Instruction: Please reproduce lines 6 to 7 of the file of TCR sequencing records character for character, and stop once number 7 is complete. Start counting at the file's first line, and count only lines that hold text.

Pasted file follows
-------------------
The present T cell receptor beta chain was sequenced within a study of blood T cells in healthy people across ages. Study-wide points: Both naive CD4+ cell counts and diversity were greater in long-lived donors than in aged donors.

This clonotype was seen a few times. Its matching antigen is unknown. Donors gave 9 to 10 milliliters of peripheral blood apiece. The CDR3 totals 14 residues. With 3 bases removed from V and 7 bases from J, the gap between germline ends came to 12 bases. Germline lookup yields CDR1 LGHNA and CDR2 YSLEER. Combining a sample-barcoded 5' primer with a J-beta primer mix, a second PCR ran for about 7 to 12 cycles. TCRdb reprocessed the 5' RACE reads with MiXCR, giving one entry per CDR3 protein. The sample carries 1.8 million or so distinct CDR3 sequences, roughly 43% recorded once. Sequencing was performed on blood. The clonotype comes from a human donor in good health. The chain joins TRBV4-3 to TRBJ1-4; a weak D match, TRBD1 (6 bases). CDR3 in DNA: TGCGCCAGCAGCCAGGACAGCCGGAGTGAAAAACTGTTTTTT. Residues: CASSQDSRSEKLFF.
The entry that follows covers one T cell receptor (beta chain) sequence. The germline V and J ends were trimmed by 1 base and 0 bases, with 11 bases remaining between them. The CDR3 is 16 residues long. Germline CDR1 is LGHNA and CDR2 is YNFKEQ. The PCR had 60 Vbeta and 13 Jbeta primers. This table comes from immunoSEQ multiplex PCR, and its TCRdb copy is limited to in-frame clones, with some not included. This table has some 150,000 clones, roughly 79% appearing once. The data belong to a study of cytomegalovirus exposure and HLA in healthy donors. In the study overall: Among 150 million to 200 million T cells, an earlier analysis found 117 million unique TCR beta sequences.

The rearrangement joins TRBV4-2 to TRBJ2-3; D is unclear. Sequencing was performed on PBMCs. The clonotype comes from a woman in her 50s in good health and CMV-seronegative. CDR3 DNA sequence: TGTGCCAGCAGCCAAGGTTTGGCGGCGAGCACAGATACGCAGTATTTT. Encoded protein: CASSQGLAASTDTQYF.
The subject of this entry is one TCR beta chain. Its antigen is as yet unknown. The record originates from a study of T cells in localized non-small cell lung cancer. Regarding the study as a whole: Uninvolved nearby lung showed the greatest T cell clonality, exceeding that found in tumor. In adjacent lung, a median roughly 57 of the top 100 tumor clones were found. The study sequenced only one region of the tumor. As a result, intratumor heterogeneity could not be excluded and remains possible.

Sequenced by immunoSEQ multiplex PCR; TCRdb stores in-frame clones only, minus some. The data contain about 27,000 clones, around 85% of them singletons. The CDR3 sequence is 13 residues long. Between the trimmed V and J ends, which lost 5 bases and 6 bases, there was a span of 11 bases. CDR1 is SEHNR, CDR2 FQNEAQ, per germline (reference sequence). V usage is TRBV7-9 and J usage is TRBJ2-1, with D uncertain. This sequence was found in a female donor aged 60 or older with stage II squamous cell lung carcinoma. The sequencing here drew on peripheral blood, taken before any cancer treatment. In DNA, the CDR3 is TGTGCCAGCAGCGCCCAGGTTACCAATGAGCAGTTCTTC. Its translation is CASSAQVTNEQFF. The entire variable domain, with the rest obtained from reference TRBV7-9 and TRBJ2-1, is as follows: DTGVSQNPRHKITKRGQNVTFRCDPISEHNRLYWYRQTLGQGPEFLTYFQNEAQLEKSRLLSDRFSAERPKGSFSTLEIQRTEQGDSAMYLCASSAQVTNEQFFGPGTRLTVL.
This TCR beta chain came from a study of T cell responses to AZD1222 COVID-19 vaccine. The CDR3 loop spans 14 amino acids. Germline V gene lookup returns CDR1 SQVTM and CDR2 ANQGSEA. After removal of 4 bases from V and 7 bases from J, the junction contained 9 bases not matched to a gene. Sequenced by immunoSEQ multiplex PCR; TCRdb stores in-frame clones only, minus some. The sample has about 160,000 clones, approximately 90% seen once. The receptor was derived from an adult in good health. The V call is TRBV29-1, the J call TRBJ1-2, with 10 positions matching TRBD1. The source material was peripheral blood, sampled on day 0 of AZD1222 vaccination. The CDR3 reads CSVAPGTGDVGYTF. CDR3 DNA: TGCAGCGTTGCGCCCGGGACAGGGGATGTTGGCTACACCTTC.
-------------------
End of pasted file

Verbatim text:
Sequenced by immunoSEQ multiplex PCR; TCRdb stores in-frame clones only, minus some. The data contain about 27,000 clones, around 85% of them singletons. The CDR3 sequence is 13 residues long. Between the trimmed V and J ends, which lost 5 bases and 6 bases, there was a span of 11 bases. CDR1 is SEHNR, CDR2 FQNEAQ, per germline (reference sequence). V usage is TRBV7-9 and J usage is TRBJ2-1, with D uncertain. This sequence was found in a female donor aged 60 or older with stage II squamous cell lung carcinoma. The sequencing here drew on peripheral blood, taken before any cancer treatment. In DNA, the CDR3 is TGTGCCAGCAGCGCCCAGGTTACCAATGAGCAGTTCTTC. Its translation is CASSAQVTNEQFF. The entire variable domain, with the rest obtained from reference TRBV7-9 and TRBJ2-1, is as follows: DTGVSQNPRHKITKRGQNVTFRCDPISEHNRLYWYRQTLGQGPEFLTYFQNEAQLEKSRLLSDRFSAERPKGSFSTLEIQRTEQGDSAMYLCASSAQVTNEQFFGPGTRLTVL.
This TCR beta chain came from a study of T cell responses to AZD1222 COVID-19 vaccine. The CDR3 loop spans 14 amino acids. Germline V gene lookup returns CDR1 SQVTM and CDR2 ANQGSEA. After removal of 4 bases from V and 7 bases from J, the junction contained 9 bases not matched to a gene. Sequenced by immunoSEQ multiplex PCR; TCRdb stores in-frame clones only, minus some. The sample has about 160,000 clones, approximately 90% seen once. The receptor was derived from an adult in good health. The V call is TRBV29-1, the J call TRBJ1-2, with 10 positions matching TRBD1. The source material was peripheral blood, sampled on day 0 of AZD1222 vaccination. The CDR3 reads CSVAPGTGDVGYTF. CDR3 DNA: TGCAGCGTTGCGCCCGGGACAGGGGATGTTGGCTACACCTTC.